Celtic manager Ronny Deila has caused a stir in recent weeks by questioning the fitness and nutritional discipline of players.
It carried echoes of comments made by Wotte two years ago when the Dutchman, then just 12 months into his SFA role, famously blamed “burgers and Buckfast” for declining standards in Scottish football.
“For me, that was a general statement of what is acceptable in a country,” said Wotte yesterday.
“Then I also said the pro-youth boys are very well educated and it’s not really an issue. It is only a subject when results go the wrong way. If you play very well and win games, no-one is bothered. You can be a good player or a very good player. A very good player looks after his body very well. Darren Fletcher is a prime example of a role model. He does everything right.
“I’ve seen young kids with the same mindset and attitude as him, so I don’t think it’s an issue in Scotland that all the players don’t know how to live or feed themselves. It’s just an over reaction to a statement, like it was when I did it two years ago.
“A lot of club academies are educating the players very well and they are being taught how to live as an athlete or prepare themselves for games and deal with the physical demands.
“I travel with a lot of national youth teams and their attitude has been magnificent. They are putting a shift in in training, never give up and eat the proper food because we give them the food. There are a lot of young kids emerging and my experience when they are with us at national youth team level is they are excellent with their attitude and lifestyle and their composure and awareness in what it takes to become a really good player.”
Wotte, who was speaking at an all-day festival for the SFA’s performance school pupils at the Toryglen Regional Football Centre, is pleased to see the current progress of younger players being drafted into Gordon Strachan’s senior Scotland squad.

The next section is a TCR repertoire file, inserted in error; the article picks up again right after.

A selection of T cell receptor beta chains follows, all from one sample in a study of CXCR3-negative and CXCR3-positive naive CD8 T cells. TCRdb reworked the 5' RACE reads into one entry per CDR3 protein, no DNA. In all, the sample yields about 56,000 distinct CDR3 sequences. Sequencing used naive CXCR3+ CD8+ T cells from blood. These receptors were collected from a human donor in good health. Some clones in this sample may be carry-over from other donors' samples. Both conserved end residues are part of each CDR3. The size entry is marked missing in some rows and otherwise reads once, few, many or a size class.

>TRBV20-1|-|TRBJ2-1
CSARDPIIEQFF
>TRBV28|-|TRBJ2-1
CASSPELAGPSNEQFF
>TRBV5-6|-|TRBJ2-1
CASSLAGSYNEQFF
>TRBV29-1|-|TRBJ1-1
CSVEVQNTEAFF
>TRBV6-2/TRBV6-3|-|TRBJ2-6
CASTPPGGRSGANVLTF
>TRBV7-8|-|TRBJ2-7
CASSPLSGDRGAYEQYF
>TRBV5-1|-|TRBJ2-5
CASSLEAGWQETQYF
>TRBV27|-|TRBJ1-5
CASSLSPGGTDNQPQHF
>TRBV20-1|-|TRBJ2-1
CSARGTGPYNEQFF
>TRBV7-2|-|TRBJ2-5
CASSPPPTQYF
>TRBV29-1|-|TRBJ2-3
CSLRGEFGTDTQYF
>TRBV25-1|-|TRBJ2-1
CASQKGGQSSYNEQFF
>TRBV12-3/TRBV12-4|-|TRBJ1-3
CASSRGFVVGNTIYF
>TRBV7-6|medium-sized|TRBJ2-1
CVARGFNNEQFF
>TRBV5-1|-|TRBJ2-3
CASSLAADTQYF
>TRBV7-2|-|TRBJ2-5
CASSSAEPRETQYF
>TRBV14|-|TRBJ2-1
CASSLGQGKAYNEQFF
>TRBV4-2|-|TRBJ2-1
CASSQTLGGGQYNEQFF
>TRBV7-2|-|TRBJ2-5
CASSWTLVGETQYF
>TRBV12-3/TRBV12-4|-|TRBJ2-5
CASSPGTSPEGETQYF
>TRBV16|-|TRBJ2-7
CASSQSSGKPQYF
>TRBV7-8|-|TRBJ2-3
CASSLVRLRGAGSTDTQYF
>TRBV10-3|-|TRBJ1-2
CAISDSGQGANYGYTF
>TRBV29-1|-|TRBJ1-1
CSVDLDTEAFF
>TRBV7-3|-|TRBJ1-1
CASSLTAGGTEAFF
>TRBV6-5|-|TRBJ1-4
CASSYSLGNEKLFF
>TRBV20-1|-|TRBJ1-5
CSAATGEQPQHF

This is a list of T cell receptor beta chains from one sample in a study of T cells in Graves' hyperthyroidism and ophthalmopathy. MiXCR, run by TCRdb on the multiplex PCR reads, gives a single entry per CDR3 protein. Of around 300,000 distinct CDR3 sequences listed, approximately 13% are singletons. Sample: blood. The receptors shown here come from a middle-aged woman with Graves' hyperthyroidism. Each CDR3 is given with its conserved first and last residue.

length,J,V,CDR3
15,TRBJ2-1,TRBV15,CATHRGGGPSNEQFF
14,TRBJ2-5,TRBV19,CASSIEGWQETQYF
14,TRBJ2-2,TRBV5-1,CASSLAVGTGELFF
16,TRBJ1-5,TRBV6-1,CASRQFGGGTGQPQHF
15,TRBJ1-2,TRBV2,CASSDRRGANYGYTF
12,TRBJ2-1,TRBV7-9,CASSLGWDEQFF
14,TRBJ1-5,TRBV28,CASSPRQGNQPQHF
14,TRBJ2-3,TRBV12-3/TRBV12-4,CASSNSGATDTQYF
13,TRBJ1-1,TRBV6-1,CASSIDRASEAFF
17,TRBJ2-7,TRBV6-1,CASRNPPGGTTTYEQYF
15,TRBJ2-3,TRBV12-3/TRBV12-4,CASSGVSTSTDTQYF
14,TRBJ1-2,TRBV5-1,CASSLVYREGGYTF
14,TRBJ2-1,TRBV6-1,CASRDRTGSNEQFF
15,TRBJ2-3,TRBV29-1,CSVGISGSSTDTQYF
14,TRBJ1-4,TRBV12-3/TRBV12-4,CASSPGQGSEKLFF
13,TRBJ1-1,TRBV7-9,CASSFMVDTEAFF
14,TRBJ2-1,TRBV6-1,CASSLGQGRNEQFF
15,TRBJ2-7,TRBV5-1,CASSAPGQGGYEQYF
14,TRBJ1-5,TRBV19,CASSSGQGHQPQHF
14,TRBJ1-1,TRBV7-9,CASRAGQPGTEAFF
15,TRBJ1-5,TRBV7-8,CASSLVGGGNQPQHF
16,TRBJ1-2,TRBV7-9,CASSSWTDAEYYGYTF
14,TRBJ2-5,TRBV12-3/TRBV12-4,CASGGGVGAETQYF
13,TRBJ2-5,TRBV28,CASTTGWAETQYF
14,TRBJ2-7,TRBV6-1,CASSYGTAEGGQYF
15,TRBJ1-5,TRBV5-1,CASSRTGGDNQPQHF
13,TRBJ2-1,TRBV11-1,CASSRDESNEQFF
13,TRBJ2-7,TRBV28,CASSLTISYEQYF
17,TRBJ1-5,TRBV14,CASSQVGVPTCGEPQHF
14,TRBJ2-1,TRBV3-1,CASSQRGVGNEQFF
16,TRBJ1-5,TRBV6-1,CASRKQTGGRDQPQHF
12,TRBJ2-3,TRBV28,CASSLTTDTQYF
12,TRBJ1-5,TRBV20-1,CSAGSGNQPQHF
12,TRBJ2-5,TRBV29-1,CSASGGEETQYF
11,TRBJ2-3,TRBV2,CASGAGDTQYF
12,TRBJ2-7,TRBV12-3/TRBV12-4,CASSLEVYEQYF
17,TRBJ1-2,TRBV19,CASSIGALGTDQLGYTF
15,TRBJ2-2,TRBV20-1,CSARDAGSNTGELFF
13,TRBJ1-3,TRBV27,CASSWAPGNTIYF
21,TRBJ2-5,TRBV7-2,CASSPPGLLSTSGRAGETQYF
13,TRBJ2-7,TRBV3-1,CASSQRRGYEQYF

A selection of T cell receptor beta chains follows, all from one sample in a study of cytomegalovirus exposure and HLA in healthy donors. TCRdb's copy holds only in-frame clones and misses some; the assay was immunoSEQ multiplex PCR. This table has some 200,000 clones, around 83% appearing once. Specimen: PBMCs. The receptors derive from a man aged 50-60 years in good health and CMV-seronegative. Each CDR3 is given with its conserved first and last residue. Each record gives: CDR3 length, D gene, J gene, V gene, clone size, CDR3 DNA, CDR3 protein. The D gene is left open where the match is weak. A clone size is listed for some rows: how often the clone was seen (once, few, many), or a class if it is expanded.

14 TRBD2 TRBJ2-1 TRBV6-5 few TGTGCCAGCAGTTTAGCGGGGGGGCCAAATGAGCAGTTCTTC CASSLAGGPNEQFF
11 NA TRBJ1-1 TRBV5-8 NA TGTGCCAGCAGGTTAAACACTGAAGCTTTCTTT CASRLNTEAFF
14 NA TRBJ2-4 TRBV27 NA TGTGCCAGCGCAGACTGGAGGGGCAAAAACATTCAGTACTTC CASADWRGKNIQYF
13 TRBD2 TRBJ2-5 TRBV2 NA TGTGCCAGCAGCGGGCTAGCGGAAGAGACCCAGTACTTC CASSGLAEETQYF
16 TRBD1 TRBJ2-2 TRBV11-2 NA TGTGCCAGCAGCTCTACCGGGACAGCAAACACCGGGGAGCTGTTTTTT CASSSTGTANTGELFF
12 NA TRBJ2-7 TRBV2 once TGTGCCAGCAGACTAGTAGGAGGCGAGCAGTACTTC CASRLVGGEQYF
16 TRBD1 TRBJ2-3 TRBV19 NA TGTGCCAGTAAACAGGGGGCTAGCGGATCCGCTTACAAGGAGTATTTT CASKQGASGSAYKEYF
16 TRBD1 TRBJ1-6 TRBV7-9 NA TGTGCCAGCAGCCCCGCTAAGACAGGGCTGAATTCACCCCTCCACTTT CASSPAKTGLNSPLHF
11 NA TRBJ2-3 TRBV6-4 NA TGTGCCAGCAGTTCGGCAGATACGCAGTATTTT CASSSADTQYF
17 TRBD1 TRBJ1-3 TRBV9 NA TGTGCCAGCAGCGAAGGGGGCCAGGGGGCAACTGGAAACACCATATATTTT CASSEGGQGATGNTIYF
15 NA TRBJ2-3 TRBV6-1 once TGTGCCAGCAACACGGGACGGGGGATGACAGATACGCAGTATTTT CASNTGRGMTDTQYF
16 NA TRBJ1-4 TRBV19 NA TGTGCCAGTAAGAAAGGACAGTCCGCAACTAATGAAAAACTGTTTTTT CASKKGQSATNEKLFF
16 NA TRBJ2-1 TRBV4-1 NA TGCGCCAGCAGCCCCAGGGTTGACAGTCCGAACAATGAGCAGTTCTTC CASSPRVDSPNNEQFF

He believes one of them, Sheffield Wednesday striker Stevie May, could be poised to follow a similar career path to former Liverpool and Dutch international forward Dirk Kuyt.
“We capped Stevie for the under-21s a couple of years ago when he was on loan at Hamilton from St Johnstone and he struggled a little bit,” said Wotte.
“But he is a late developer. He scored some fantastic goals for the under-21s against Georgia, he scored goals in Scotland for St Johnstone and now he’s in the English Championship.
“I see a little bit of similarity between Stevie and Dirk Kuyt. Dirk was 18, came from a non-league club to FC Utrecht where I was manager. He moved to Feyenoord, on to Liverpool, played in a Champions League final and a World Cup final. The development of Stevie May is also very unpredictable. He’s making steps nobody expected him to take two years ago. So he’s surprising us all the time. Nobody knows where his ceiling is. I cannot tell you where the development of Stevie May will end because when I was working with Dirk at 19 I couldn’t predict that he was going all the way.
“The good thing about Stevie is he’s a very specific player, he’s got strength and energy and scoring ability. It’s just about whether he can adapt to the next level every time. That’s the big question.
“He’s a lovely boy and I wish him all the best. I’m delighted for him he’s getting the chance to challenge himself in the Scotland A squad.”